Articles on Literature

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A student performs at the 2013 Louder Than a Bomb slam poetry competition in Boston, Massachusetts. John Tammaro / flickr

Making poetry their own: The evolution of poetry education

Poetry has been a part of teaching and learning for hundreds of years. But how has poetry education changed? And how are young voices using poetry to express themselves today?
Twain was an opinionated, prolific commentator on the personalities and political issues of his day. Terry Ballard/flickr

What would Mark Twain think of Donald Trump?

He probably would have been amused by – and maybe even befriended – Trump the entertainer. Trump the president? Not so much.
Étienne Léopold Trouvelot, Trouvelot figure. Photograph of electrical effluvia around a coin 1888–89. © Musée des arts et métiers-Cnam, Paris. Photo Michèle Fava

Awesome, erotic, everyday: the literary story of electricity

The way writers drew on electricity to weave their stories tells us much about the history of electricity itself.
Emma Thompson as Elinor Dashwood in the 1995 film of Sense and Sensibility: a competent moral agent drawing only on her intelligence and experience. Columbia Pictures Corporation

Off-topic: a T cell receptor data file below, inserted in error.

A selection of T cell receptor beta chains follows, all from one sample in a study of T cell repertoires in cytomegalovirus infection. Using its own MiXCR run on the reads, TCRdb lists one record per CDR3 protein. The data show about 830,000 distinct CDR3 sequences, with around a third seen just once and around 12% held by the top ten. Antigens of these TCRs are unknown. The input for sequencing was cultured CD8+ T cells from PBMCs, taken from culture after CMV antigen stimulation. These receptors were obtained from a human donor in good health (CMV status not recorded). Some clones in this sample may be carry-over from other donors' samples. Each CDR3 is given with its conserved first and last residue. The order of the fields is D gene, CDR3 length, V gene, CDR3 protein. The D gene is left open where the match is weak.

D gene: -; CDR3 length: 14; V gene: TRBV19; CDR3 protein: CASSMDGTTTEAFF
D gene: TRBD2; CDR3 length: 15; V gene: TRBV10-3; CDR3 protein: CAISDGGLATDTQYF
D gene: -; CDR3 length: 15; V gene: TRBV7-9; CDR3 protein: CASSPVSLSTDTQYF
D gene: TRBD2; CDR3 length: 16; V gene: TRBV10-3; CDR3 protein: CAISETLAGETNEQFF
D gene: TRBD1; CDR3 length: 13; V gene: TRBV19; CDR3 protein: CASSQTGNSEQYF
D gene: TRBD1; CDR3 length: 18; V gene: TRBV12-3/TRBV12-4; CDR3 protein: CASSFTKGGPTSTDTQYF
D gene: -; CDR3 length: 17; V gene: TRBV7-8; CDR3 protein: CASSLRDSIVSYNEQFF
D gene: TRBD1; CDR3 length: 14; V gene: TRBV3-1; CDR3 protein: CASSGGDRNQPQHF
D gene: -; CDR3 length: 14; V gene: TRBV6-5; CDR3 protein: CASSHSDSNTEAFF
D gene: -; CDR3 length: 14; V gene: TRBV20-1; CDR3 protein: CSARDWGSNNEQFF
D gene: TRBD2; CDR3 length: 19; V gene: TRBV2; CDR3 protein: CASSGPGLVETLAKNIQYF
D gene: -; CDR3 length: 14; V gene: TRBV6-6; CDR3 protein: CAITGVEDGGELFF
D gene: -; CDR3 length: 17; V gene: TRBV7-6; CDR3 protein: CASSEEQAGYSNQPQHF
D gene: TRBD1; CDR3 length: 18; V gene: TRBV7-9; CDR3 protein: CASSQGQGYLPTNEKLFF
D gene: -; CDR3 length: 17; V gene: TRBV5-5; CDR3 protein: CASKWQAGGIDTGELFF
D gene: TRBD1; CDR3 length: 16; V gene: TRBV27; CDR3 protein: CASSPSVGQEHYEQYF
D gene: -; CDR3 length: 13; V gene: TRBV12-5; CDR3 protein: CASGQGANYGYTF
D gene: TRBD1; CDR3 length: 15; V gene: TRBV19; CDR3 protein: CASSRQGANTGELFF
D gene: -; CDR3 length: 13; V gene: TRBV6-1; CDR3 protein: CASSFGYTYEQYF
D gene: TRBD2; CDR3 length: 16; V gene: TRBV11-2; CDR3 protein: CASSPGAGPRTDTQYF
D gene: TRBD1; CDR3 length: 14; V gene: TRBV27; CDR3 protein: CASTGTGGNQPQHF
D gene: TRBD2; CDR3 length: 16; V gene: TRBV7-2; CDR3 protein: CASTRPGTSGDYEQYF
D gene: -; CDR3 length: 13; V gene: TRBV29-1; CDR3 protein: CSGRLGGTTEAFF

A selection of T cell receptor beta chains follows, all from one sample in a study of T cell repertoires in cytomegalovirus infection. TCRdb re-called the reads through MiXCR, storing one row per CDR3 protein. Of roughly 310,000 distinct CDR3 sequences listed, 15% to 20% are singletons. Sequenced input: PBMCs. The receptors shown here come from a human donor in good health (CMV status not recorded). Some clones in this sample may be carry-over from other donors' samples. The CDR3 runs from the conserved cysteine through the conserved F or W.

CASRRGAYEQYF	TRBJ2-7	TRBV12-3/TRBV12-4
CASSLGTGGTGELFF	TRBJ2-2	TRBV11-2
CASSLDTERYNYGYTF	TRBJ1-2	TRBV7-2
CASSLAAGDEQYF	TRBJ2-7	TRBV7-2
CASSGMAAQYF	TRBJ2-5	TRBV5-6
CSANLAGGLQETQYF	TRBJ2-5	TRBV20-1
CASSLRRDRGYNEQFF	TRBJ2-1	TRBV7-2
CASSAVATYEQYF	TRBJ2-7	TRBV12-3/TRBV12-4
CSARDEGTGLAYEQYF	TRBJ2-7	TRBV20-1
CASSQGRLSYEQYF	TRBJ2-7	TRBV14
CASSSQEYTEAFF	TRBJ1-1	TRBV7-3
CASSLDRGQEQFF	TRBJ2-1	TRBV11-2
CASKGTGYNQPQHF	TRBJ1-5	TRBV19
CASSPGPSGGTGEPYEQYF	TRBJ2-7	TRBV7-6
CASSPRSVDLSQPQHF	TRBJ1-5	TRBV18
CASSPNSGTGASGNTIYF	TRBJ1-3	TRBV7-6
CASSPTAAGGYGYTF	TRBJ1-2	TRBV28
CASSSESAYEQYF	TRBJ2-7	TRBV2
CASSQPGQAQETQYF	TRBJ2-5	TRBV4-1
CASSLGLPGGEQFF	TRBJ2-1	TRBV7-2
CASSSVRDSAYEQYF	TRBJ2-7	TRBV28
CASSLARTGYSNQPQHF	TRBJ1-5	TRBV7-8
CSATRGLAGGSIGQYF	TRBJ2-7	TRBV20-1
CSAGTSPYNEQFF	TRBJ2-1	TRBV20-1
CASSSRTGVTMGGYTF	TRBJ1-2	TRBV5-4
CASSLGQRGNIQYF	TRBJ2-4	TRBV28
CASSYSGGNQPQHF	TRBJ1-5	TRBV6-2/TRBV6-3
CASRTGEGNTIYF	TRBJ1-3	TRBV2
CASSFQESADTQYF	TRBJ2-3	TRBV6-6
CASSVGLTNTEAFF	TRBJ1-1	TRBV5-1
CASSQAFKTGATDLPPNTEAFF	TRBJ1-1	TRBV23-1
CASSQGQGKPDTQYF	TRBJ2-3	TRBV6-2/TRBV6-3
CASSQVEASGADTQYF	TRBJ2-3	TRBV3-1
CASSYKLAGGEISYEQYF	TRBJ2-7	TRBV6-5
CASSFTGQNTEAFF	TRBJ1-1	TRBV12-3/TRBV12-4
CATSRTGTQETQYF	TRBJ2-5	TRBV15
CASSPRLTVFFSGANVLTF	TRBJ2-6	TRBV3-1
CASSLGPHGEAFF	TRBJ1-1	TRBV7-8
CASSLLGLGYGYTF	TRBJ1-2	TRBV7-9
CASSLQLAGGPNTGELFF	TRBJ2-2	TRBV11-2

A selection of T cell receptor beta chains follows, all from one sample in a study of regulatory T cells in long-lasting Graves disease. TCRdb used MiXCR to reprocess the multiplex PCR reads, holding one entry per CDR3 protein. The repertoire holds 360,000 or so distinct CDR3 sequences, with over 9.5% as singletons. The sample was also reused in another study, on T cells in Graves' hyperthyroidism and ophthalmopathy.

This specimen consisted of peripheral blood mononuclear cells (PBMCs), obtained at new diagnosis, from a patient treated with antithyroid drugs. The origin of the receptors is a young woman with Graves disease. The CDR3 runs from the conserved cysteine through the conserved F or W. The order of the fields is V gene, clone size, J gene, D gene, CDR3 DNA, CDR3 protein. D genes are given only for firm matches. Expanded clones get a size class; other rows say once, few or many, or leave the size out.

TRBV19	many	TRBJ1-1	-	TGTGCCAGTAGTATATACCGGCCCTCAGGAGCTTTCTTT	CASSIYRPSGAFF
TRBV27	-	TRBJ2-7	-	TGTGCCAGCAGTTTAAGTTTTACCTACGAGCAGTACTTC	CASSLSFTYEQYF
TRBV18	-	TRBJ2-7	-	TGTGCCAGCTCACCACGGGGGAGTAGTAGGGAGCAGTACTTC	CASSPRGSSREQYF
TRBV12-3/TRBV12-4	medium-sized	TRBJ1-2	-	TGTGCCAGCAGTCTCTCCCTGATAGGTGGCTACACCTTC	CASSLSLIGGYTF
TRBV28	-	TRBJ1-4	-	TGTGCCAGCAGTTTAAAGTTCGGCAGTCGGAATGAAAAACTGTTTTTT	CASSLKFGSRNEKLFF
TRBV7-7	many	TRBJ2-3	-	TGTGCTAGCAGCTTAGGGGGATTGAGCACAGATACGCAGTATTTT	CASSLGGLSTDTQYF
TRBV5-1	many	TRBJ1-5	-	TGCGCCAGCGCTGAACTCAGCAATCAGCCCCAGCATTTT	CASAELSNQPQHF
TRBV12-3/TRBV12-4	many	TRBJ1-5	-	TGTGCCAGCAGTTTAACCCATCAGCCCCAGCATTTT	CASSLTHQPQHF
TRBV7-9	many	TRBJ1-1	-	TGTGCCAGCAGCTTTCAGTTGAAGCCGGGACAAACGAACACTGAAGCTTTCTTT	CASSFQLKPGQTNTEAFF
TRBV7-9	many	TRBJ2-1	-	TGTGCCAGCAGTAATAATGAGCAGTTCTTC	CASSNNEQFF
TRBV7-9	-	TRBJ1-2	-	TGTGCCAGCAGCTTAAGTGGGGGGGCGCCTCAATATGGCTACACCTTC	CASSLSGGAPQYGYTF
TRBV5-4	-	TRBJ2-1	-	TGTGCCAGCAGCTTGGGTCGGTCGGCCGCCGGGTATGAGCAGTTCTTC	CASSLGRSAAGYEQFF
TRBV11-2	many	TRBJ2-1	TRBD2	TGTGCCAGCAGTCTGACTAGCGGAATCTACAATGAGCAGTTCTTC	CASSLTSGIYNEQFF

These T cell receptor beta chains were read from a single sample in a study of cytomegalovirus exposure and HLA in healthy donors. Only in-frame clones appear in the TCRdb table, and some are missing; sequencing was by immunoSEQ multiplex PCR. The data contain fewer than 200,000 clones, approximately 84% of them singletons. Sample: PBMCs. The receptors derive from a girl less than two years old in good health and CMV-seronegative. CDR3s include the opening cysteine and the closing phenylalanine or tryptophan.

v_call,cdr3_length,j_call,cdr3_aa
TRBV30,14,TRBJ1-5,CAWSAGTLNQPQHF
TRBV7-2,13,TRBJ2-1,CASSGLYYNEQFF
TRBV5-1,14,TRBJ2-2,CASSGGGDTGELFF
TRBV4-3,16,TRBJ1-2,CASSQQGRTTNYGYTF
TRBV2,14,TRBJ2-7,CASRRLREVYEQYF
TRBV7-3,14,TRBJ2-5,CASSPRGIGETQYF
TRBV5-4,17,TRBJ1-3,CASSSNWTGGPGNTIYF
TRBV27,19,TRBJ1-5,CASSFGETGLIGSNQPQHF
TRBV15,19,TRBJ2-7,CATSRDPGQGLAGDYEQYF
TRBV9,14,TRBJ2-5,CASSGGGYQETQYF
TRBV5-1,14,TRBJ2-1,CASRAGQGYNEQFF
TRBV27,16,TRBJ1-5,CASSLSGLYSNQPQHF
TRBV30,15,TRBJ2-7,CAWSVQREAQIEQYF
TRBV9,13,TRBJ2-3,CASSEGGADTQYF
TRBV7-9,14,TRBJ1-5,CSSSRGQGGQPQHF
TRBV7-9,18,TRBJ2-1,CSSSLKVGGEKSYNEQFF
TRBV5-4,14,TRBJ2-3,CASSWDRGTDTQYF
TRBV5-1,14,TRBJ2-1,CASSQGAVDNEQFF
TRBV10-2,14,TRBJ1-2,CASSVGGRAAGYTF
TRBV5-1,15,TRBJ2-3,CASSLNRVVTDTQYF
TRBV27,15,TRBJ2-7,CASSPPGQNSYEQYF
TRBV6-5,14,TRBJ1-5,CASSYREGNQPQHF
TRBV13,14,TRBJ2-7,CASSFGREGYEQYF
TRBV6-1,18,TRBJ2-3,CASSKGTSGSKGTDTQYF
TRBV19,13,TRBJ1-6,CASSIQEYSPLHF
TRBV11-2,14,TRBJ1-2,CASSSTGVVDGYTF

Friday essay: the revolutionary vision of Jane Austen

This year is the bicentenary of Jane Austen's death and her celebrity continues to grow. But relegating Austen's work to plots about 'whether the heroine gets her man' belittles her achievement.
The ‘sky in silver lace’ is Vivienne’s euphemistic metaphor for the encroaching hard times. Shutterstock

Guide to the classics: Alice Pung on Robin Klein’s The Sky in Silver Lace

The Melling sisters — like Alcott’s March sisters and Austen’s Bennetts — are four girls who become women during the course of Robin Klein's trilogy of novels. The Sky in Silver Lace is the most bittersweet of the three.
For all its millions of female readers, romance fiction has been dismissed as sappy, trashy and dangerous to read. Pixeljoy/shutterstock

To the mattresses: a defence of romance fiction

Can a gender studies academic also write Mills and Boon novels? And can purple prose be as empowering as a pink pussy hat? The answer is yes, and yes again.
A termite mound in Cape Range National Park: WA’s geography has helped shape its writers. Susanna Dunkerley/AAP

From Tim Winton to Gail Jones: why writing matters in WA

With its dramatic landscape, relative isolation and vibrant counter culture, Western Australia has a thriving writing scene. But government funding cuts are biting.

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